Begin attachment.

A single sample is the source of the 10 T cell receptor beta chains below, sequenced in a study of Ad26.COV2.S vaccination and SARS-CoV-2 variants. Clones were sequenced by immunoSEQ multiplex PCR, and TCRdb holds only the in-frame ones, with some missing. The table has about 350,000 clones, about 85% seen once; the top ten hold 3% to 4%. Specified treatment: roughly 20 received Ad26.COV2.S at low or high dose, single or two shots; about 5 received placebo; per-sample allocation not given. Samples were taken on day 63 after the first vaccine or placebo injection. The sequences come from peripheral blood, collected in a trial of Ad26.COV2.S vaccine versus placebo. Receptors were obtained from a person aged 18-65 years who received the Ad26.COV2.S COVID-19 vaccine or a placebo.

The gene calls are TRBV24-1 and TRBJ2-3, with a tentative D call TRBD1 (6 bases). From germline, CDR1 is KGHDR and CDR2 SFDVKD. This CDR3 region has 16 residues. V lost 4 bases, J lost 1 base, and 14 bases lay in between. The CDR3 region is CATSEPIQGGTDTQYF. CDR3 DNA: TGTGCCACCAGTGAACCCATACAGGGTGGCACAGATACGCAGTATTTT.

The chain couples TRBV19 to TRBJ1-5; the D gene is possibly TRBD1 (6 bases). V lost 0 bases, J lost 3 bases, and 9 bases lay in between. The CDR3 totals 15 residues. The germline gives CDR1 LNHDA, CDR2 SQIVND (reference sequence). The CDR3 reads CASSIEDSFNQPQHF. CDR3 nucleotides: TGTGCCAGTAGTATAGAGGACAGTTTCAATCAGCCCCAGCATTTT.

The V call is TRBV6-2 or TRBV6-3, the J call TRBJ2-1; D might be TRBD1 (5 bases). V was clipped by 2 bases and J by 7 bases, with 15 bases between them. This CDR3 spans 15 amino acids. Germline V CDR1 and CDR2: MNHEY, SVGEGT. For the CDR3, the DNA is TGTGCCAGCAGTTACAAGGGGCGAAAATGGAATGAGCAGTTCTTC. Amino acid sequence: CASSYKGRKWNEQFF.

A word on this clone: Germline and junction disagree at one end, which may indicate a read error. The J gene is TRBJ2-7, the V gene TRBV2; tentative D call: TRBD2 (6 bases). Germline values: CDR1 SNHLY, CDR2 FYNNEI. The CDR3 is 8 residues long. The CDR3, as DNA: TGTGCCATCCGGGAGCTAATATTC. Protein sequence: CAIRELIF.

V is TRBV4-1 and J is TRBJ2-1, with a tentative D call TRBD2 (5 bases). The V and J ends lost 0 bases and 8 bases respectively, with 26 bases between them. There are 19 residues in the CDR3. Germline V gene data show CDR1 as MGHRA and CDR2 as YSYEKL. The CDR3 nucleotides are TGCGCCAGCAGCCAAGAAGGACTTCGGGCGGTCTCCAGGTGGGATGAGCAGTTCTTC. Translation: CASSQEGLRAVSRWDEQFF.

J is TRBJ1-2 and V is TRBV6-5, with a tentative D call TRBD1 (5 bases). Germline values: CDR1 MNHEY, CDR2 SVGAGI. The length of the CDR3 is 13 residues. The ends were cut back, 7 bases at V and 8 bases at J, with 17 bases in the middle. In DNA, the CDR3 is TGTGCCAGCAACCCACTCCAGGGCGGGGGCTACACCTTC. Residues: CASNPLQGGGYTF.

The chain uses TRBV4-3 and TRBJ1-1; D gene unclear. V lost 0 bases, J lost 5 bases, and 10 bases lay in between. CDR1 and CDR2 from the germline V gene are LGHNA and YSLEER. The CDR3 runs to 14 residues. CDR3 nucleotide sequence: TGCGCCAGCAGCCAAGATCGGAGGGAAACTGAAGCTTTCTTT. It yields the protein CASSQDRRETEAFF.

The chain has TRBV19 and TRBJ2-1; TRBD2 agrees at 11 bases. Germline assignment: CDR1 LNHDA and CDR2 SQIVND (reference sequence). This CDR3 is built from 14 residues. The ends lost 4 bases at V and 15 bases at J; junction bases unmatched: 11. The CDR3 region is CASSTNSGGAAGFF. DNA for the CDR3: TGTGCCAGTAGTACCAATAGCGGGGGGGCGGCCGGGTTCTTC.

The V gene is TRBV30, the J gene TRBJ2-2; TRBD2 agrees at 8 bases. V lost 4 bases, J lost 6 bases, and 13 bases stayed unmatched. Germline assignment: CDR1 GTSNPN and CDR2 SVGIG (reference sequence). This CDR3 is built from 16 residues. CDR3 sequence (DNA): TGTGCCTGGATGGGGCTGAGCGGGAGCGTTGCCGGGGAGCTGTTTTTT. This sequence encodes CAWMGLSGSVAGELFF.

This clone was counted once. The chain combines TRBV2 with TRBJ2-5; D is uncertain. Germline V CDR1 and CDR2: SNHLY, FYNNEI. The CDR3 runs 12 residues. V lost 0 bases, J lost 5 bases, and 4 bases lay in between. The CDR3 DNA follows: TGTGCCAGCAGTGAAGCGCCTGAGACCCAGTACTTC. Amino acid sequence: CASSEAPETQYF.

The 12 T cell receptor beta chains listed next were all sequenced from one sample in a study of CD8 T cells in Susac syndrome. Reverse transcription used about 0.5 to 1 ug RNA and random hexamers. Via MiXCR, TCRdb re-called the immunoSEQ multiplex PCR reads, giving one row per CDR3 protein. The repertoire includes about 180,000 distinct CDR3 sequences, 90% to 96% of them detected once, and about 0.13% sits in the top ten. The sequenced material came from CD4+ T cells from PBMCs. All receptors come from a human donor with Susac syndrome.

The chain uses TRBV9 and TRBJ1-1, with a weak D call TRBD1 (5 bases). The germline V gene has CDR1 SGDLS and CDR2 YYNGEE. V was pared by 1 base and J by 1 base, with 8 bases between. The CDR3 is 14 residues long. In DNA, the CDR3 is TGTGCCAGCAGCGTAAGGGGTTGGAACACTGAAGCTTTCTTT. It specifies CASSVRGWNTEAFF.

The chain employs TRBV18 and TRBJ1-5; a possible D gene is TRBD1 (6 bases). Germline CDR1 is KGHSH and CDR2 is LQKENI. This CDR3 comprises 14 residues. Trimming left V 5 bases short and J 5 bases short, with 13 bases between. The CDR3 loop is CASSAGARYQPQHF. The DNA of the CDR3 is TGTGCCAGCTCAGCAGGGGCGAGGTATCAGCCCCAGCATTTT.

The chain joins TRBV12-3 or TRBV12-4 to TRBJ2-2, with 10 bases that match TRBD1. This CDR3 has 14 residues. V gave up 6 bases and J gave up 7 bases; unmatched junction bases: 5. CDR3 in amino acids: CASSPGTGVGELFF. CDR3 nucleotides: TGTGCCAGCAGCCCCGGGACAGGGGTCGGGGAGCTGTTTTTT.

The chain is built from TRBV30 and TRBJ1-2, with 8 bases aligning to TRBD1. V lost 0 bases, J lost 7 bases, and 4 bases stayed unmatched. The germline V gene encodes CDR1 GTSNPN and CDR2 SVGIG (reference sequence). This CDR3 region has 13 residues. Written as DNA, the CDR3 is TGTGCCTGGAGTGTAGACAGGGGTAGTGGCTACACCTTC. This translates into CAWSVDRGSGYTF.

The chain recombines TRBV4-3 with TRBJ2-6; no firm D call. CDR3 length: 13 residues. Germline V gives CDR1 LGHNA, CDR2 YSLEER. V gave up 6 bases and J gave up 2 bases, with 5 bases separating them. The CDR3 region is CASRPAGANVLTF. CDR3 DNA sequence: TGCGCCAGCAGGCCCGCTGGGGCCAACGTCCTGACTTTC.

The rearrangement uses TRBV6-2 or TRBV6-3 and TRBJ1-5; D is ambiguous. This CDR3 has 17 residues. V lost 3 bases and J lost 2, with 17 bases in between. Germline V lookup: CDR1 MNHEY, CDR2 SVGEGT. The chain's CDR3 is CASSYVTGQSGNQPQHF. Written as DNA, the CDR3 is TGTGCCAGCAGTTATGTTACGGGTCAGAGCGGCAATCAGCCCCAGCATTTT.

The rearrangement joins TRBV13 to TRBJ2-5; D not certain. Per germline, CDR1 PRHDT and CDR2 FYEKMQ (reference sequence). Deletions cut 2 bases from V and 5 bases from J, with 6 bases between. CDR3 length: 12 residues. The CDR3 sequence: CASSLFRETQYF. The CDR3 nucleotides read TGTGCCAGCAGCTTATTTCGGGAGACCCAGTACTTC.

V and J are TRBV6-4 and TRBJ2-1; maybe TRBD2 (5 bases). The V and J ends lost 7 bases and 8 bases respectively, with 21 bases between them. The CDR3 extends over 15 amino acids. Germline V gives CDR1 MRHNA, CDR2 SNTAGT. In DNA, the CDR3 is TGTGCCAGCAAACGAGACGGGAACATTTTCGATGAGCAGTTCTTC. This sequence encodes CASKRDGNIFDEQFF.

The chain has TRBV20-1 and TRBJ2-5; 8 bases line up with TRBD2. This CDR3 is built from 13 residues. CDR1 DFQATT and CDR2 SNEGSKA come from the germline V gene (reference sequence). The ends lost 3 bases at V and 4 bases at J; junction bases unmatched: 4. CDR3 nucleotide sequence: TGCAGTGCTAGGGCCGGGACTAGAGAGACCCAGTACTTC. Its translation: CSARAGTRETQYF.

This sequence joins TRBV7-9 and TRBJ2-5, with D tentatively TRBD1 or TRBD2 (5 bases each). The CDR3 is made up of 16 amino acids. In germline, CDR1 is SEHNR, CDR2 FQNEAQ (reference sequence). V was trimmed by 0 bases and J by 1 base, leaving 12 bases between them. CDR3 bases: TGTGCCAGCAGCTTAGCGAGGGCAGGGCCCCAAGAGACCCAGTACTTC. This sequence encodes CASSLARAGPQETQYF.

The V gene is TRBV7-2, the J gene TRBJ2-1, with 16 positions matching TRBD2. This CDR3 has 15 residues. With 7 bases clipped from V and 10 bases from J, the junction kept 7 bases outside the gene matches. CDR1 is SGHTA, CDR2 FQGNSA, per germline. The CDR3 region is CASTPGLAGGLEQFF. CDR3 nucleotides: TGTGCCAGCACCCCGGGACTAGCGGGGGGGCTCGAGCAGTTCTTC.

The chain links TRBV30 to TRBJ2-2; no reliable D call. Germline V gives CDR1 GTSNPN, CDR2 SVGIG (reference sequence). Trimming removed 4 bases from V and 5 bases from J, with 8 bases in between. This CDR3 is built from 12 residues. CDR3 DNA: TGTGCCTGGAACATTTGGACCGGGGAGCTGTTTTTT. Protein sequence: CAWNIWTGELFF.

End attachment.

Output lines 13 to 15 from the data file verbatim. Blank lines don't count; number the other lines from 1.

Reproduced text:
The chain uses TRBV9 and TRBJ1-1, with a weak D call TRBD1 (5 bases). The germline V gene has CDR1 SGDLS and CDR2 YYNGEE. V was pared by 1 base and J by 1 base, with 8 bases between. The CDR3 is 14 residues long. In DNA, the CDR3 is TGTGCCAGCAGCGTAAGGGGTTGGAACACTGAAGCTTTCTTT. It specifies CASSVRGWNTEAFF.

The chain employs TRBV18 and TRBJ1-5; a possible D gene is TRBD1 (6 bases). Germline CDR1 is KGHSH and CDR2 is LQKENI. This CDR3 comprises 14 residues. Trimming left V 5 bases short and J 5 bases short, with 13 bases between. The CDR3 loop is CASSAGARYQPQHF. The DNA of the CDR3 is TGTGCCAGCTCAGCAGGGGCGAGGTATCAGCCCCAGCATTTT.

The chain joins TRBV12-3 or TRBV12-4 to TRBJ2-2, with 10 bases that match TRBD1. This CDR3 has 14 residues. V gave up 6 bases and J gave up 7 bases; unmatched junction bases: 5. CDR3 in amino acids: CASSPGTGVGELFF. CDR3 nucleotides: TGTGCCAGCAGCCCCGGGACAGGGGTCGGGGAGCTGTTTTTT.